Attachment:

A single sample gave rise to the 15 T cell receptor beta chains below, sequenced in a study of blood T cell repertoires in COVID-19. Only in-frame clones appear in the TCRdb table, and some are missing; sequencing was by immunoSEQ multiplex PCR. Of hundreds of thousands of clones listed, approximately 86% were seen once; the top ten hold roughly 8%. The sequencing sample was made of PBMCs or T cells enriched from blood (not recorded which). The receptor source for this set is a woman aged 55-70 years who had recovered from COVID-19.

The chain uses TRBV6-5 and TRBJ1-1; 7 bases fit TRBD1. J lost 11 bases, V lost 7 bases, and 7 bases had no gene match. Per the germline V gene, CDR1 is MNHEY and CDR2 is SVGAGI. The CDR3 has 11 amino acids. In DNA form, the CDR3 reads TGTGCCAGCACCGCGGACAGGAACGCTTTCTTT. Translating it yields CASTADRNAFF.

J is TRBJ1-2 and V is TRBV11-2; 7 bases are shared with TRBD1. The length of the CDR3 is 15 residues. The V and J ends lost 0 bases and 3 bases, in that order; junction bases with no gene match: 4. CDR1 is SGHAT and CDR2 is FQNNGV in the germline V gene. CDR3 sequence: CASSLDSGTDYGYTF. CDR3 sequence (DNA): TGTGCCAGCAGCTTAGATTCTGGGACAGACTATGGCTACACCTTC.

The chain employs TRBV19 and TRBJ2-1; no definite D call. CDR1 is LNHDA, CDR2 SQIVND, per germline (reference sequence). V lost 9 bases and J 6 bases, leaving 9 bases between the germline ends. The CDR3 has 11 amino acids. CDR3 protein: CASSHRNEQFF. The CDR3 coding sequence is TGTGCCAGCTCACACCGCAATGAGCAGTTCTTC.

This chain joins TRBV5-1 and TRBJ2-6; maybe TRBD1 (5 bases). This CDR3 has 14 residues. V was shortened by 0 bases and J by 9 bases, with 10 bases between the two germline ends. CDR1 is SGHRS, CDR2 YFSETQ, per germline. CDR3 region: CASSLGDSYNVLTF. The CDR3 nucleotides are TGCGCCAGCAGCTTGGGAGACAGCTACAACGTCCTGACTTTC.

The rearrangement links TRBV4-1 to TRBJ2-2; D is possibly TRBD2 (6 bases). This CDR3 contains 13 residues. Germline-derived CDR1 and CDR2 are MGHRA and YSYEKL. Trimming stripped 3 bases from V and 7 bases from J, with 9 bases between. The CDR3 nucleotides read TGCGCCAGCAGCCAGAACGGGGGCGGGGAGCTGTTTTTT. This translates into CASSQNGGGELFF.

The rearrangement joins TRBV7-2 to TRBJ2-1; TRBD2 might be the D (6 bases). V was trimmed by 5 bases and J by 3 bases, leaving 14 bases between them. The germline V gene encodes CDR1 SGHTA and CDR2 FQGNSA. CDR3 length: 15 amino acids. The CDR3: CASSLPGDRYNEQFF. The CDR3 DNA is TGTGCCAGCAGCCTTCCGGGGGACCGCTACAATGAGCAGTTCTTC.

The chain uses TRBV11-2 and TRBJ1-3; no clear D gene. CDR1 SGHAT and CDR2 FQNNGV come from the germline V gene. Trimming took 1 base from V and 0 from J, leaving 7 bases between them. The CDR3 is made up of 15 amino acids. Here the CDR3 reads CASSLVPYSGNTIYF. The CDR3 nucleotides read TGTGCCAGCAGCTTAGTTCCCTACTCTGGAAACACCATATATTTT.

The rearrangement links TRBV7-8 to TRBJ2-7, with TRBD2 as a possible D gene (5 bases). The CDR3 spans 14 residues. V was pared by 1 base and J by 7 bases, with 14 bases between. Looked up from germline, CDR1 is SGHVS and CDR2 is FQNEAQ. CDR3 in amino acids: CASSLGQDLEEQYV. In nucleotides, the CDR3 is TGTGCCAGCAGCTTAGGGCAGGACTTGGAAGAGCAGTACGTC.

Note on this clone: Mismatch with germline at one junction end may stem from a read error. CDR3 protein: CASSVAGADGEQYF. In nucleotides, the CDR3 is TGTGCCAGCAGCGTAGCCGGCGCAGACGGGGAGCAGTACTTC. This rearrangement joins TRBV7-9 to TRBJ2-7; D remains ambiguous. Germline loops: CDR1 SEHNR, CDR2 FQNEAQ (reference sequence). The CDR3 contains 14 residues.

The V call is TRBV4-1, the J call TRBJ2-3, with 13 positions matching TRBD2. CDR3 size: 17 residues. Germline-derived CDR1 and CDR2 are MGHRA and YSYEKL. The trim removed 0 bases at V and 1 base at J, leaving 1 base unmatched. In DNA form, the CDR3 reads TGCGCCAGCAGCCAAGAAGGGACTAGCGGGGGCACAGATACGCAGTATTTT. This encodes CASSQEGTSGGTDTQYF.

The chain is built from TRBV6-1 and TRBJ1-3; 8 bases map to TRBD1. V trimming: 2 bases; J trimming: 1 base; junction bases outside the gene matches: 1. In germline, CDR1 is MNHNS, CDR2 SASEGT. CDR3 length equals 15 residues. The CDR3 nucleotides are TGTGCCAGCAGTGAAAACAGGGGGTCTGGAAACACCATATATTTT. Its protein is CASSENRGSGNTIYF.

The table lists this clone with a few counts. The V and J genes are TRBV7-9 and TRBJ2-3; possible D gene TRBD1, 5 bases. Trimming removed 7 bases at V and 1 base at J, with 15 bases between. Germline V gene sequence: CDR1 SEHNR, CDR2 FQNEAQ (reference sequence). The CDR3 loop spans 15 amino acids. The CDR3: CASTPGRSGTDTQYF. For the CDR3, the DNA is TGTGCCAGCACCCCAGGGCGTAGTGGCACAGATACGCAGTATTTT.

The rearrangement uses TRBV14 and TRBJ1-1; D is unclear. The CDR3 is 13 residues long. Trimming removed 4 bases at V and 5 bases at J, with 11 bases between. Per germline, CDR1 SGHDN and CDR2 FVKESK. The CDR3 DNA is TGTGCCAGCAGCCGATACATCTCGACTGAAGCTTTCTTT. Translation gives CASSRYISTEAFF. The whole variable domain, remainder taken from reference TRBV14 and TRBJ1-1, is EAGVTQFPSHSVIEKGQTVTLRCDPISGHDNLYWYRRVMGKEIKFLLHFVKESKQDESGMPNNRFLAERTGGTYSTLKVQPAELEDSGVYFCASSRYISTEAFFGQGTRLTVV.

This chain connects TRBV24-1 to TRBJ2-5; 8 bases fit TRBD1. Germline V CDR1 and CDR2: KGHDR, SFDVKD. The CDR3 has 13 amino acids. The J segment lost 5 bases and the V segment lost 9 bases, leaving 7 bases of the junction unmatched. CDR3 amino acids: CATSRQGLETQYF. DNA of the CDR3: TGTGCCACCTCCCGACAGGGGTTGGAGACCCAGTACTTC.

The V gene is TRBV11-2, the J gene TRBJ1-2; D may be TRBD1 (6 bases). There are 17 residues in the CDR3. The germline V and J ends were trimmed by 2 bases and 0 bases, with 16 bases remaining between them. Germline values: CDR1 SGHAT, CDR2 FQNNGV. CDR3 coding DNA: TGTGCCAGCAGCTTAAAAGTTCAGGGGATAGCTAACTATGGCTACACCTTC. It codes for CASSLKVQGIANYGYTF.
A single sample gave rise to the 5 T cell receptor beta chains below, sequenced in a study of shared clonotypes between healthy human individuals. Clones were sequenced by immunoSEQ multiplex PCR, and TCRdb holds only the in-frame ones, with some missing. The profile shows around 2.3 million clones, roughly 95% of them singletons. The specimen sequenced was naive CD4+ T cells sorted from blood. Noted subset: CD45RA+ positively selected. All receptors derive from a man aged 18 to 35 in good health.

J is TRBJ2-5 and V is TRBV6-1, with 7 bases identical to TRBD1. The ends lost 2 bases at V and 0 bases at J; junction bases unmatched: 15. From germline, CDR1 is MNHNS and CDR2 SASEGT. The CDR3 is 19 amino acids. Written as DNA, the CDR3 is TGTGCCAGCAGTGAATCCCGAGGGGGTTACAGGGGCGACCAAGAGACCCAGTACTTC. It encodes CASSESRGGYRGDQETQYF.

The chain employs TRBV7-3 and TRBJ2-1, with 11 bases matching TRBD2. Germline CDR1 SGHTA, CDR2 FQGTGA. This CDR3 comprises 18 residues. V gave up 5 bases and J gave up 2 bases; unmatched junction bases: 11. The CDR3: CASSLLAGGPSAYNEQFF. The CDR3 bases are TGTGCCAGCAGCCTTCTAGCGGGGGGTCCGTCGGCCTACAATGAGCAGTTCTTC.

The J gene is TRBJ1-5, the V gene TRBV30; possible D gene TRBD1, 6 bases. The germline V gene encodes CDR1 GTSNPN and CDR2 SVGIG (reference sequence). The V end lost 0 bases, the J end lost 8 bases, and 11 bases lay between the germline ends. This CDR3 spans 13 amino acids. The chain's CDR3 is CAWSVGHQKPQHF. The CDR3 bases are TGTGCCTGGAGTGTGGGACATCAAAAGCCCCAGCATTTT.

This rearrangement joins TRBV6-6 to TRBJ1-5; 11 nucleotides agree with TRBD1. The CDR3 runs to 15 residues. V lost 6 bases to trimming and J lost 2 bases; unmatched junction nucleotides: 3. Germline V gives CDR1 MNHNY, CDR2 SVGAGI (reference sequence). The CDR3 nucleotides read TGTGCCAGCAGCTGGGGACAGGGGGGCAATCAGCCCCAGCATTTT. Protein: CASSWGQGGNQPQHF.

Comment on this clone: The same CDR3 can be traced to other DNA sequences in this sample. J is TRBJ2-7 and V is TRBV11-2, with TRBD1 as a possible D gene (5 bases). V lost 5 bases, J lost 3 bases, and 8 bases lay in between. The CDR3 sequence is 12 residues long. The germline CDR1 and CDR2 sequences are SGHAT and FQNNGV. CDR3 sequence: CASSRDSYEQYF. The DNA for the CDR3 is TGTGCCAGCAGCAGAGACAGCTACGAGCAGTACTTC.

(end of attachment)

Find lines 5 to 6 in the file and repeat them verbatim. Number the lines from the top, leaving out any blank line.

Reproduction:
This chain joins TRBV5-1 and TRBJ2-6; maybe TRBD1 (5 bases). This CDR3 has 14 residues. V was shortened by 0 bases and J by 9 bases, with 10 bases between the two germline ends. CDR1 is SGHRS, CDR2 YFSETQ, per germline. CDR3 region: CASSLGDSYNVLTF. The CDR3 nucleotides are TGCGCCAGCAGCTTGGGAGACAGCTACAACGTCCTGACTTTC.

The rearrangement links TRBV4-1 to TRBJ2-2; D is possibly TRBD2 (6 bases). This CDR3 contains 13 residues. Germline-derived CDR1 and CDR2 are MGHRA and YSYEKL. Trimming stripped 3 bases from V and 7 bases from J, with 9 bases between. The CDR3 nucleotides read TGCGCCAGCAGCCAGAACGGGGGCGGGGAGCTGTTTTTT. This translates into CASSQNGGGELFF.